Life is speeding up for Australians as they make more use of technology, according to a recent survey.
The research, conducted by HotHouse Interactive, found that more than 97 percent of respondents embraced technology, allowing them to do more in a shorter space of time.
Of those surveyed, more than 69 percent said that they thought this fast-paced life was a good thing.
Simon van Wyk, managing director at HotHouse Interactive, told iTnews that once you thought about it, it made a lot of sense that the people who responded to the survey embraced technology, because they were generally in demanding jobs.
He said that many people now couldn't contemplate life without the internet, for example. "Look at how we all turned to the internet to check for the very latest news on the Boxing Day tsunamis, and how online donations and SMS made giving to the appeals convenient and effortless," van Wyk said.
"These are people who use the internet as part of their daily lives -- if they're looking to buy or research something they go to the internet," he said.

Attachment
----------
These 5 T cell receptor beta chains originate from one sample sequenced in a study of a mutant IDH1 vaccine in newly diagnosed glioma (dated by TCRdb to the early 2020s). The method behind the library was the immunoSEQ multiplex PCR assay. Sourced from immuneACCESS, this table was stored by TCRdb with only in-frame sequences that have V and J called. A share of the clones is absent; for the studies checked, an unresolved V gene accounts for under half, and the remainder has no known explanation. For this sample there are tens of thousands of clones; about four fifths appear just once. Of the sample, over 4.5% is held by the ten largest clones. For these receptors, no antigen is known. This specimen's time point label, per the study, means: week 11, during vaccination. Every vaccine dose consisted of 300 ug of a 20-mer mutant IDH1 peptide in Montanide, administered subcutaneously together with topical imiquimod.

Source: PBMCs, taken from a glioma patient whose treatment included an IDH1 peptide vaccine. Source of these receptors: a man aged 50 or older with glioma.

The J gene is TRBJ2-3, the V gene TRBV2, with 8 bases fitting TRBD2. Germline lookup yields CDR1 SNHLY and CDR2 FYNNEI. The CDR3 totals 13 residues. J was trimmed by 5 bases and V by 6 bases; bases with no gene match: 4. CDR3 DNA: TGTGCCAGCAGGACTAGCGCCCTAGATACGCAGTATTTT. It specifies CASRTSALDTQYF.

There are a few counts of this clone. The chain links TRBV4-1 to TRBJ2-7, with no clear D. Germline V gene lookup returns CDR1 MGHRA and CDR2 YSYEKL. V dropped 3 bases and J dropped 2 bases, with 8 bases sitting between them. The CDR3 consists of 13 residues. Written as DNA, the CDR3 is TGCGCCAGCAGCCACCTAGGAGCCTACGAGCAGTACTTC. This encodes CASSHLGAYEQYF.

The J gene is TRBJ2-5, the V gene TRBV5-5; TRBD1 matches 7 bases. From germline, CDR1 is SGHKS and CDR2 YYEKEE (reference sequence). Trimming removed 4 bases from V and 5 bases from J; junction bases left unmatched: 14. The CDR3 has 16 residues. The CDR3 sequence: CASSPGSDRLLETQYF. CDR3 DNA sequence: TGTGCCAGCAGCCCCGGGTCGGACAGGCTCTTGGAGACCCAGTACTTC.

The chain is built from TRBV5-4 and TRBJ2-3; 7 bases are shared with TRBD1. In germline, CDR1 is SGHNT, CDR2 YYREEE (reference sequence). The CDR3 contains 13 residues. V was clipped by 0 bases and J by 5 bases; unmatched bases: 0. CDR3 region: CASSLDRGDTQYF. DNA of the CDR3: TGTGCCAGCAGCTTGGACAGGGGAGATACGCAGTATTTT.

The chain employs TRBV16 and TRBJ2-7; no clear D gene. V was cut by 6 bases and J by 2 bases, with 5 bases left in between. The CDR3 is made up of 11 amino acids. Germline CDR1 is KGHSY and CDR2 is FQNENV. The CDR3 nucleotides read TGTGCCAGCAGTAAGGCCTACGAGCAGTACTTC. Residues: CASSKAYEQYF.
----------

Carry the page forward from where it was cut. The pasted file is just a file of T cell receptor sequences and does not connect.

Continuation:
"Part of the reasons the pace of life hasn't got on top of them is that technology has helped them do things quicker...internet and email has in fact made life liveable despite the fact we are now moving at a faster pace."
In this month's survey Hothouse Interactive also asked respondents about their views on SMS viruses. "Most people have heard of them but almost no one had had one," van Wyk said. "I don't think they have had as much publicity, and are not as insidious as email viruses yet -- people are only concerned when it happens to them or someone they know.
"A couple of months ago we [surveyed respondents] about viruses, privacy issues, and spyware and there was definitely a concern," he said. "Most people had concerns about it and most people had had some problem with it."
He also believes that technology is changing the way people socialise. "The popularity of online communication for social purposes is now so high that it rivals the more conventional mediums such as snail mail and telephone," he said.
"Just think how many online greeting cards and SMS messages you sent out over the Christmas period.
"There were a number of people who used the internet to connect with people both here and overseas, it went beyond dating sites," he said. "Business networking sites are springing up -- people are starting to use those and use those effectively."
van Wyk said that the company surveyed about 3500 people for its monthly survey, mainly in IT, marketing and senior business decision-makers.